In New York City, only elementary school students can currently attend school in person, and many of them go fewer than five days a week. In Boston, even fewer students are in classrooms — only 1,900 out of a total of roughly 52,000 — although the district has said it will bring back more students beginning next month.

Parents and experts cite several reasons that a majority of Providence parents might have sent their children back to classrooms. As in other districts, many parents work outside the home and are unable to supervise their children during the day; many are also immigrants who do not speak English and cannot help their children with online schoolwork.

But Ms. Raimondo, who has been nominated by President Biden to be the next commerce secretary, has provided an additional boost, not only in her advocacy for in-person school, but also by building trust with parents by not downplaying the dangers of the virus or rushing to reopen the economy. Rhode Island has had a mask mandate in place since May, for instance.

“The days they are in front of us, there is better engagement, and we have better control over providing them support with their learning,” Arzinia Gill, the principal of DelSesto Middle School, said of her in-person students. “And the days where they’re asynchronous — that means when they are not in front of us — it can be a challenge.”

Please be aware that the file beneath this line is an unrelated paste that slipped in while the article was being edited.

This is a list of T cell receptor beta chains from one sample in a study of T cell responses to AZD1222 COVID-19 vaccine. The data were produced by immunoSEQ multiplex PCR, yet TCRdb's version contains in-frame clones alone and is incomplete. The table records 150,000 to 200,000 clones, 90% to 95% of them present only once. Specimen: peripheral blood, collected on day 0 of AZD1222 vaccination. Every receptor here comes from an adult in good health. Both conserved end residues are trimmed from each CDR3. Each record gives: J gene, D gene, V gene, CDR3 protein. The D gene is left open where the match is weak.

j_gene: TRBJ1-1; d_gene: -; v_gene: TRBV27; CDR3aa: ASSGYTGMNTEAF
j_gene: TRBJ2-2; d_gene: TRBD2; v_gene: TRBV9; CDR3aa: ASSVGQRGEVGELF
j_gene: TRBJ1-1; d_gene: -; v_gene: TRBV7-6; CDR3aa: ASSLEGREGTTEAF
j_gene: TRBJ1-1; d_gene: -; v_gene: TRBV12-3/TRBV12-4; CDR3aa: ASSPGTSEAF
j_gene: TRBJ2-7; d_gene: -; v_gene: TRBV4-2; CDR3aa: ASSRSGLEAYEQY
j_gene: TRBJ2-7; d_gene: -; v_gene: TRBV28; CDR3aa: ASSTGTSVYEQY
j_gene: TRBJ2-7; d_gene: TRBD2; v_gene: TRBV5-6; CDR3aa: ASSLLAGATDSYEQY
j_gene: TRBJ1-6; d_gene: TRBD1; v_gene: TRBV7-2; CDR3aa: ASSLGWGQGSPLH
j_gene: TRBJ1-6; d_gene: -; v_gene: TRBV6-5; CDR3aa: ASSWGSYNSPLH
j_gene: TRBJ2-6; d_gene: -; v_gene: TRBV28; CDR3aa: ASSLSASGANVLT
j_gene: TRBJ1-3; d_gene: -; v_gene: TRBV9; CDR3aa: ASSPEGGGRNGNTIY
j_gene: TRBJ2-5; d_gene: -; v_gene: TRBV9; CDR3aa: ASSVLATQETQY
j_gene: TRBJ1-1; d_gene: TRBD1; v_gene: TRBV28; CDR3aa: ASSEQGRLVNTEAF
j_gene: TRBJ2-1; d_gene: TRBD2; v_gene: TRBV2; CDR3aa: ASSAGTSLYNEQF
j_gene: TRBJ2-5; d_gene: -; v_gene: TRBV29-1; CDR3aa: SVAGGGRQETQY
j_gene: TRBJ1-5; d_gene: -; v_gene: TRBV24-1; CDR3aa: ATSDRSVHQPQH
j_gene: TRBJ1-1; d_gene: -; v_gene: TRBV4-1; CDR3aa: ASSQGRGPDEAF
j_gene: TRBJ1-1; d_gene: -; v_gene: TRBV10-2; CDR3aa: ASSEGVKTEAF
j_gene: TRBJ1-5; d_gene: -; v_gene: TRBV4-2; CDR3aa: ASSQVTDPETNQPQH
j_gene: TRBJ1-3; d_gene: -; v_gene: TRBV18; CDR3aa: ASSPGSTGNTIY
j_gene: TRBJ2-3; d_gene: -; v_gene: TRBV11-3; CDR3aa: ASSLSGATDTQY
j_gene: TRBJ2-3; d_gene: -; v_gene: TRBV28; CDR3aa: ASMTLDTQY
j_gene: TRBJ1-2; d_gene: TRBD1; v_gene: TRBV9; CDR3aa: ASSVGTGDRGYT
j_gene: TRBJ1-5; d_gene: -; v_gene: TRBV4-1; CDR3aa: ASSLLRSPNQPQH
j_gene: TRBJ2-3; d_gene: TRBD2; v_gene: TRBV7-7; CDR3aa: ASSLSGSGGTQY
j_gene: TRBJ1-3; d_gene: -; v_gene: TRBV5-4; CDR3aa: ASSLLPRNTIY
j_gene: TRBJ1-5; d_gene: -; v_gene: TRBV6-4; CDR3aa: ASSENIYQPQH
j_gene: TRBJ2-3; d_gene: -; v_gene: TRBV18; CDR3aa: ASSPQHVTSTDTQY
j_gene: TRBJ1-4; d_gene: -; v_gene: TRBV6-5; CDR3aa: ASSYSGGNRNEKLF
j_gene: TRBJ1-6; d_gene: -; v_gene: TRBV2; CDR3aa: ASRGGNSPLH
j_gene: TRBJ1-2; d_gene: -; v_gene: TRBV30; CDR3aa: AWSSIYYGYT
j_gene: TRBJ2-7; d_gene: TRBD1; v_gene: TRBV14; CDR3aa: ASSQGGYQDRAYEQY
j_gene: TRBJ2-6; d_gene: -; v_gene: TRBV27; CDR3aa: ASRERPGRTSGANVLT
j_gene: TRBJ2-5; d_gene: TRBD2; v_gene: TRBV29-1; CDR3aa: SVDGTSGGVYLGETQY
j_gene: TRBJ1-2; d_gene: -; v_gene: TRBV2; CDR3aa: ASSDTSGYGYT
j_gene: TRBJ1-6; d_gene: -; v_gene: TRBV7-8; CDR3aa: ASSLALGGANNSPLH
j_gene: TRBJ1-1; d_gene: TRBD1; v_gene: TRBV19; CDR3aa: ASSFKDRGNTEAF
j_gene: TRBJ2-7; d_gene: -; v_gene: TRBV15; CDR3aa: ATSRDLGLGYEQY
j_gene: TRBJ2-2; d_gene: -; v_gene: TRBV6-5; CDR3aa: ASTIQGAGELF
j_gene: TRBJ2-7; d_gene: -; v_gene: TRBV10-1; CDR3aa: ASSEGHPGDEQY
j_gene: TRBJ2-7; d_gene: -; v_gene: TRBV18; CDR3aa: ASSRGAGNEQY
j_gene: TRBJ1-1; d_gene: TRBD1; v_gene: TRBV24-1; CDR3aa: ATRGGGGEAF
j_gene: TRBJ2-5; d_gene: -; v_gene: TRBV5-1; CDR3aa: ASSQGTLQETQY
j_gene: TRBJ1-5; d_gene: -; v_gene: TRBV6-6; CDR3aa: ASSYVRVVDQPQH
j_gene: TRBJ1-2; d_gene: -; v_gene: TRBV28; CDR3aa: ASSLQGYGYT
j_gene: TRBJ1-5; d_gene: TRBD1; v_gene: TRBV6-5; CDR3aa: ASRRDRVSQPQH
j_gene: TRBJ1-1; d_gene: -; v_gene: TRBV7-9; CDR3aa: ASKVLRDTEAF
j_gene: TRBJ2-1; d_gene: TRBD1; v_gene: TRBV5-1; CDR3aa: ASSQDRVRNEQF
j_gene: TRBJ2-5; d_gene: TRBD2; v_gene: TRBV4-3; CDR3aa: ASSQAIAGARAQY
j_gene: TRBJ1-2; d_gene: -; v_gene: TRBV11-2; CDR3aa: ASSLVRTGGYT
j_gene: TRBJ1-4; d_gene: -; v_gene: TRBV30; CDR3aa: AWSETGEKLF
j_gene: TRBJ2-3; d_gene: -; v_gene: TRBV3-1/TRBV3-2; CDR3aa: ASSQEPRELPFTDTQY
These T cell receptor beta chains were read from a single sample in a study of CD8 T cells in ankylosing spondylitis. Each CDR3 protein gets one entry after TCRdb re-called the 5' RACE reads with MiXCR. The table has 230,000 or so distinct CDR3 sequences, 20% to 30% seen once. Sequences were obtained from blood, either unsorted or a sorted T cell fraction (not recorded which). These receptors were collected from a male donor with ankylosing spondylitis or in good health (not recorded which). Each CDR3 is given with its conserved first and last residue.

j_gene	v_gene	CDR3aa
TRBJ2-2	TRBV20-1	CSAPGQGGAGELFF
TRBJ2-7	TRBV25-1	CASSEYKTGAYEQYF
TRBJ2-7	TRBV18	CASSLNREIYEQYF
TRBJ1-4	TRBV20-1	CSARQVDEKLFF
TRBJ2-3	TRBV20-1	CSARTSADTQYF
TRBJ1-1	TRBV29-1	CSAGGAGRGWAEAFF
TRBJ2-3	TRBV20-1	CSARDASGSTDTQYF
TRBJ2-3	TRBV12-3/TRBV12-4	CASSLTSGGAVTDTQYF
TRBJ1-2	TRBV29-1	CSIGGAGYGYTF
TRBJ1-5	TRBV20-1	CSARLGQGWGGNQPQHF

The district, which has a history of high absenteeism, has seen attendance drop even further this year: The attendance rate was 81 percent in November, down from 91 percent in November 2019.

When Audra Cornell, 28, a math and English language development teacher at DelSesto, walked into a seventh-grade math class late one December morning, only two of the six students who were supposed to be there had shown up.

As Ms. Cornell led the students through a lesson on proportional relationships, one student’s mask kept slipping off his nose — when he hadn’t removed it to snack on crackers or chips. At one point, when Ms. Cornell went over to answer a question, she said calmly, “Can you cover your nose when I’m over here?” He complied.